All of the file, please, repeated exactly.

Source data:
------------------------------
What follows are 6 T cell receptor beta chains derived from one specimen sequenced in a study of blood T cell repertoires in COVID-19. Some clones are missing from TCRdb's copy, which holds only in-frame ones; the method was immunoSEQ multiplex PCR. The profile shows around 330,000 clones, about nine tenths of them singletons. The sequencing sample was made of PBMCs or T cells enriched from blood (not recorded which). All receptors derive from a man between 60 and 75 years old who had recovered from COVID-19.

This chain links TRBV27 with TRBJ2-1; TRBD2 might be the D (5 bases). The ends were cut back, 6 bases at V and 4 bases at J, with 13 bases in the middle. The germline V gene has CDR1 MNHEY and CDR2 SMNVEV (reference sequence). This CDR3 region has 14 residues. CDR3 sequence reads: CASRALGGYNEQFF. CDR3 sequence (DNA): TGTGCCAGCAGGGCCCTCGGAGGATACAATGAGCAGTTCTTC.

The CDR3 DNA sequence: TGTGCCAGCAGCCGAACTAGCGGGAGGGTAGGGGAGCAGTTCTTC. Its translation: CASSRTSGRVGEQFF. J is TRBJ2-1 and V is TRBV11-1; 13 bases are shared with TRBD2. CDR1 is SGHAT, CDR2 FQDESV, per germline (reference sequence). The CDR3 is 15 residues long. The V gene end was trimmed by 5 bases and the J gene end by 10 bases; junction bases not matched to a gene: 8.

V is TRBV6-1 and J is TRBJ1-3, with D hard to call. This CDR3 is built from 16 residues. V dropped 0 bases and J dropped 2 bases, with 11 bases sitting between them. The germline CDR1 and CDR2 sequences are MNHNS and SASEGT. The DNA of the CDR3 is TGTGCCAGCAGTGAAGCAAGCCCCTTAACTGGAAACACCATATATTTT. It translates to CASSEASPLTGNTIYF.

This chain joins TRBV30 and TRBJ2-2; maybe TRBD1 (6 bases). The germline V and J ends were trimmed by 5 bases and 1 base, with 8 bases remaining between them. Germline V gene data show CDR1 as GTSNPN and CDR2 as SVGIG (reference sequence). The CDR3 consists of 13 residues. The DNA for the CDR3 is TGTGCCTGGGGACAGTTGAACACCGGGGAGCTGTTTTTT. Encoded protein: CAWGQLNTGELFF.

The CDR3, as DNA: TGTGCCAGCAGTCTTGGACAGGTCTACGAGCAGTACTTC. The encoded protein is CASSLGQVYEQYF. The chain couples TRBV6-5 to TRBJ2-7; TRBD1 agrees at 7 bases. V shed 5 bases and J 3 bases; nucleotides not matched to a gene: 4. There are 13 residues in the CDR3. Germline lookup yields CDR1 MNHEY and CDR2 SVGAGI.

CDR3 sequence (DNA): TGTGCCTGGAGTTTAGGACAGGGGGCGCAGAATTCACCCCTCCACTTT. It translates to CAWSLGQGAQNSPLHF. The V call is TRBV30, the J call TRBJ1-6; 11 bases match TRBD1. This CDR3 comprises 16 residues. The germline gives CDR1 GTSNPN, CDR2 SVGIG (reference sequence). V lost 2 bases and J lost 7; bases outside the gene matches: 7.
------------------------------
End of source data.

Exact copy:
What follows are 6 T cell receptor beta chains derived from one specimen sequenced in a study of blood T cell repertoires in COVID-19. Some clones are missing from TCRdb's copy, which holds only in-frame ones; the method was immunoSEQ multiplex PCR. The profile shows around 330,000 clones, about nine tenths of them singletons. The sequencing sample was made of PBMCs or T cells enriched from blood (not recorded which). All receptors derive from a man between 60 and 75 years old who had recovered from COVID-19.

This chain links TRBV27 with TRBJ2-1; TRBD2 might be the D (5 bases). The ends were cut back, 6 bases at V and 4 bases at J, with 13 bases in the middle. The germline V gene has CDR1 MNHEY and CDR2 SMNVEV (reference sequence). This CDR3 region has 14 residues. CDR3 sequence reads: CASRALGGYNEQFF. CDR3 sequence (DNA): TGTGCCAGCAGGGCCCTCGGAGGATACAATGAGCAGTTCTTC.

The CDR3 DNA sequence: TGTGCCAGCAGCCGAACTAGCGGGAGGGTAGGGGAGCAGTTCTTC. Its translation: CASSRTSGRVGEQFF. J is TRBJ2-1 and V is TRBV11-1; 13 bases are shared with TRBD2. CDR1 is SGHAT, CDR2 FQDESV, per germline (reference sequence). The CDR3 is 15 residues long. The V gene end was trimmed by 5 bases and the J gene end by 10 bases; junction bases not matched to a gene: 8.

V is TRBV6-1 and J is TRBJ1-3, with D hard to call. This CDR3 is built from 16 residues. V dropped 0 bases and J dropped 2 bases, with 11 bases sitting between them. The germline CDR1 and CDR2 sequences are MNHNS and SASEGT. The DNA of the CDR3 is TGTGCCAGCAGTGAAGCAAGCCCCTTAACTGGAAACACCATATATTTT. It translates to CASSEASPLTGNTIYF.

This chain joins TRBV30 and TRBJ2-2; maybe TRBD1 (6 bases). The germline V and J ends were trimmed by 5 bases and 1 base, with 8 bases remaining between them. Germline V gene data show CDR1 as GTSNPN and CDR2 as SVGIG (reference sequence). The CDR3 consists of 13 residues. The DNA for the CDR3 is TGTGCCTGGGGACAGTTGAACACCGGGGAGCTGTTTTTT. Encoded protein: CAWGQLNTGELFF.

The CDR3, as DNA: TGTGCCAGCAGTCTTGGACAGGTCTACGAGCAGTACTTC. The encoded protein is CASSLGQVYEQYF. The chain couples TRBV6-5 to TRBJ2-7; TRBD1 agrees at 7 bases. V shed 5 bases and J 3 bases; nucleotides not matched to a gene: 4. There are 13 residues in the CDR3. Germline lookup yields CDR1 MNHEY and CDR2 SVGAGI.

CDR3 sequence (DNA): TGTGCCTGGAGTTTAGGACAGGGGGCGCAGAATTCACCCCTCCACTTT. It translates to CAWSLGQGAQNSPLHF. The V call is TRBV30, the J call TRBJ1-6; 11 bases match TRBD1. This CDR3 comprises 16 residues. The germline gives CDR1 GTSNPN, CDR2 SVGIG (reference sequence). V lost 2 bases and J lost 7; bases outside the gene matches: 7.